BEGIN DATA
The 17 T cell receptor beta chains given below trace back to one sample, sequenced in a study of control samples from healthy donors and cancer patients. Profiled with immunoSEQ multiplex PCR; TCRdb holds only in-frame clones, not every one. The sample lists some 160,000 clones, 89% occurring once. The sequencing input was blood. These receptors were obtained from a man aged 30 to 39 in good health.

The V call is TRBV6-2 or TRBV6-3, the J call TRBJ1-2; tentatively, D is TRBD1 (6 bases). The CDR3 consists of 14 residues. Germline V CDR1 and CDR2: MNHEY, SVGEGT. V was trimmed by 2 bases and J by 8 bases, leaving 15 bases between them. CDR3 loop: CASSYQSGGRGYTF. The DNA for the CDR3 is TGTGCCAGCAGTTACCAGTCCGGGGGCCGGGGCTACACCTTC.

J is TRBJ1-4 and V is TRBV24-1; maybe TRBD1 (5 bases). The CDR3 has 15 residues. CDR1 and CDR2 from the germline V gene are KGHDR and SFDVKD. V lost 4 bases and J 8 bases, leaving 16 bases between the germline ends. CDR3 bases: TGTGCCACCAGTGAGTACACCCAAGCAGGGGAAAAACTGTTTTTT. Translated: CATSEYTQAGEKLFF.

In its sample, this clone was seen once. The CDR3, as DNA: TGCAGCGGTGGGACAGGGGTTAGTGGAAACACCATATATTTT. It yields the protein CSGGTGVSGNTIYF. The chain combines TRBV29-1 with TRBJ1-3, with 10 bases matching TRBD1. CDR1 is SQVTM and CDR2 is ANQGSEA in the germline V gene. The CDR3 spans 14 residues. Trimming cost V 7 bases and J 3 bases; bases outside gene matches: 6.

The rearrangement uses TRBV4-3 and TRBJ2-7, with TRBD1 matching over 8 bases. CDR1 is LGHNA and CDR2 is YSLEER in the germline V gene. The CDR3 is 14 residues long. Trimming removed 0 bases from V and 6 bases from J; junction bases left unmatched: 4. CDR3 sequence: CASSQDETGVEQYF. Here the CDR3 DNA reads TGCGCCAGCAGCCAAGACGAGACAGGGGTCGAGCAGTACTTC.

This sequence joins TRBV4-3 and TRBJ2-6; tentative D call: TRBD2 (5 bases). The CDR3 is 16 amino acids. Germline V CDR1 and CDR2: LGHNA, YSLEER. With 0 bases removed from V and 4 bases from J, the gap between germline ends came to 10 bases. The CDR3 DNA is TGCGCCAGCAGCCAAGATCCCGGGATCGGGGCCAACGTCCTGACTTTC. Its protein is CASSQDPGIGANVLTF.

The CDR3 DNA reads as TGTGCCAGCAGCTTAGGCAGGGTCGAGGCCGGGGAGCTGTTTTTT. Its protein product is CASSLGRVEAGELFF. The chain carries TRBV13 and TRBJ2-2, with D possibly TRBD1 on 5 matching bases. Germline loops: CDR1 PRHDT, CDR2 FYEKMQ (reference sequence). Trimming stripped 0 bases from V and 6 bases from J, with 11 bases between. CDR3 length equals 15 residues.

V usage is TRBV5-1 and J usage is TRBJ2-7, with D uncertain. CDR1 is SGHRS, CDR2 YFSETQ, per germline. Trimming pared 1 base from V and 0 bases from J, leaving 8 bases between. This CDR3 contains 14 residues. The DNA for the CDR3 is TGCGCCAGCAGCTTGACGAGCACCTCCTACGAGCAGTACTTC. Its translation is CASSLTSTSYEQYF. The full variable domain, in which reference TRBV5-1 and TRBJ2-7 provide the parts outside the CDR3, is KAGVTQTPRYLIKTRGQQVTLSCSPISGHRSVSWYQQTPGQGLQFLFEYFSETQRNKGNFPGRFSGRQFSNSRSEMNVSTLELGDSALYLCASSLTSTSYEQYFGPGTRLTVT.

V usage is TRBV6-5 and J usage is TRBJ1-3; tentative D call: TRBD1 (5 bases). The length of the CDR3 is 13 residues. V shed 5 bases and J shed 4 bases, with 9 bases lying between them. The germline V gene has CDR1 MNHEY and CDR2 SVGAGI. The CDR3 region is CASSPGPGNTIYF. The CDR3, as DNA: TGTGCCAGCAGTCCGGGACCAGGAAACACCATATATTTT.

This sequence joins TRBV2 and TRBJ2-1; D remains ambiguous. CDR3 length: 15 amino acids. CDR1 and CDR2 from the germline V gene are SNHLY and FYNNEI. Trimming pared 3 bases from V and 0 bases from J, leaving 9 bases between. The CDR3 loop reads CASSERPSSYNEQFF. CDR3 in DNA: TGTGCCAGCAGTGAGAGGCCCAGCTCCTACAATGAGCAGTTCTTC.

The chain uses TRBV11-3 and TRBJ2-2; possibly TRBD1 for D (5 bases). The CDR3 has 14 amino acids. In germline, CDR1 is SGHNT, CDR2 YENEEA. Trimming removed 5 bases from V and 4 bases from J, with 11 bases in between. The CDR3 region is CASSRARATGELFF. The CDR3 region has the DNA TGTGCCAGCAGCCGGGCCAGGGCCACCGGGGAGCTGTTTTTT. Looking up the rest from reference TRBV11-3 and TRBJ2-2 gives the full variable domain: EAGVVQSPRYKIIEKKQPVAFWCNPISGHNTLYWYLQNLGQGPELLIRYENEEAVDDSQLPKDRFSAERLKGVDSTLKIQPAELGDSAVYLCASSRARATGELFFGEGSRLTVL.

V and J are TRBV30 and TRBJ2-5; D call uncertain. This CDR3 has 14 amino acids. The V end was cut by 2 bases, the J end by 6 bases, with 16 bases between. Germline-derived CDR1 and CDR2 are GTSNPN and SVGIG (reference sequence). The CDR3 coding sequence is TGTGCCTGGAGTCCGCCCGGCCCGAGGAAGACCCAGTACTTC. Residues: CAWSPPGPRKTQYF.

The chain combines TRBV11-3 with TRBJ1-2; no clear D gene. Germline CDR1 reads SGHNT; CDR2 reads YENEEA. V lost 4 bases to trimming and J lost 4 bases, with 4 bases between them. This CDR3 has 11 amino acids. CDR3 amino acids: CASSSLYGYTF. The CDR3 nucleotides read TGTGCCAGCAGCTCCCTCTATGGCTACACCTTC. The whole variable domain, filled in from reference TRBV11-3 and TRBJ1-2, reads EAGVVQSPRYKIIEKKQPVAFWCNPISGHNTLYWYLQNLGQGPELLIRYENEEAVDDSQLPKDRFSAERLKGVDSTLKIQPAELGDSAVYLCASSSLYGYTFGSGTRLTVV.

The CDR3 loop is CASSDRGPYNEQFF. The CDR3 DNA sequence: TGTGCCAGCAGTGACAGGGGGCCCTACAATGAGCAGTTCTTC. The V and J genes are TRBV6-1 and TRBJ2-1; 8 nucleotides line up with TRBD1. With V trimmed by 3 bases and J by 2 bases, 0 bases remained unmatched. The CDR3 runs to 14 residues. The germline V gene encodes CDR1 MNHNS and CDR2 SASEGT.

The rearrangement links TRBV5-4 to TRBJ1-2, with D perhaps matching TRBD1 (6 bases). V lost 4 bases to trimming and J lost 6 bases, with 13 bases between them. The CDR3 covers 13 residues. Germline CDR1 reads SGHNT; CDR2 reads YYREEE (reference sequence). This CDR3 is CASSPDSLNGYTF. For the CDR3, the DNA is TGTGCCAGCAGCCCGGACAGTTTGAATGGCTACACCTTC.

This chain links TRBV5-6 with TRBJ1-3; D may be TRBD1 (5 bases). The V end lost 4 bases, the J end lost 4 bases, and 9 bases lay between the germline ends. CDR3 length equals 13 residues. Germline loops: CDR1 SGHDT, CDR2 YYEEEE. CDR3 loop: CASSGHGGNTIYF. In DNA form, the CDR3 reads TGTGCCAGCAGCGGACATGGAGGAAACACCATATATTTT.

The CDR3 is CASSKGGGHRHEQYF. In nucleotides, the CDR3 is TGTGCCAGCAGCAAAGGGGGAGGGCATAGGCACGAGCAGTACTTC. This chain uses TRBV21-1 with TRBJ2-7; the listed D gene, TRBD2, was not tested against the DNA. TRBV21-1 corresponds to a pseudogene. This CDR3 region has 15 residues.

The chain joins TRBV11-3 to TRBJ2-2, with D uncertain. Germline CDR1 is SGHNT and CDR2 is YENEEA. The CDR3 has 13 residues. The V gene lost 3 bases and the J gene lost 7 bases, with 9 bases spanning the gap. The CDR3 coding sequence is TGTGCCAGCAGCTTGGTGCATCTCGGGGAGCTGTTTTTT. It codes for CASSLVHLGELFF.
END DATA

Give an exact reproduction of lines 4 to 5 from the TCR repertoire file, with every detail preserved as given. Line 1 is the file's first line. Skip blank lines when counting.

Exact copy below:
In its sample, this clone was seen once. The CDR3, as DNA: TGCAGCGGTGGGACAGGGGTTAGTGGAAACACCATATATTTT. It yields the protein CSGGTGVSGNTIYF. The chain combines TRBV29-1 with TRBJ1-3, with 10 bases matching TRBD1. CDR1 is SQVTM and CDR2 is ANQGSEA in the germline V gene. The CDR3 spans 14 residues. Trimming cost V 7 bases and J 3 bases; bases outside gene matches: 6.

The rearrangement uses TRBV4-3 and TRBJ2-7, with TRBD1 matching over 8 bases. CDR1 is LGHNA and CDR2 is YSLEER in the germline V gene. The CDR3 is 14 residues long. Trimming removed 0 bases from V and 6 bases from J; junction bases left unmatched: 4. CDR3 sequence: CASSQDETGVEQYF. Here the CDR3 DNA reads TGCGCCAGCAGCCAAGACGAGACAGGGGTCGAGCAGTACTTC.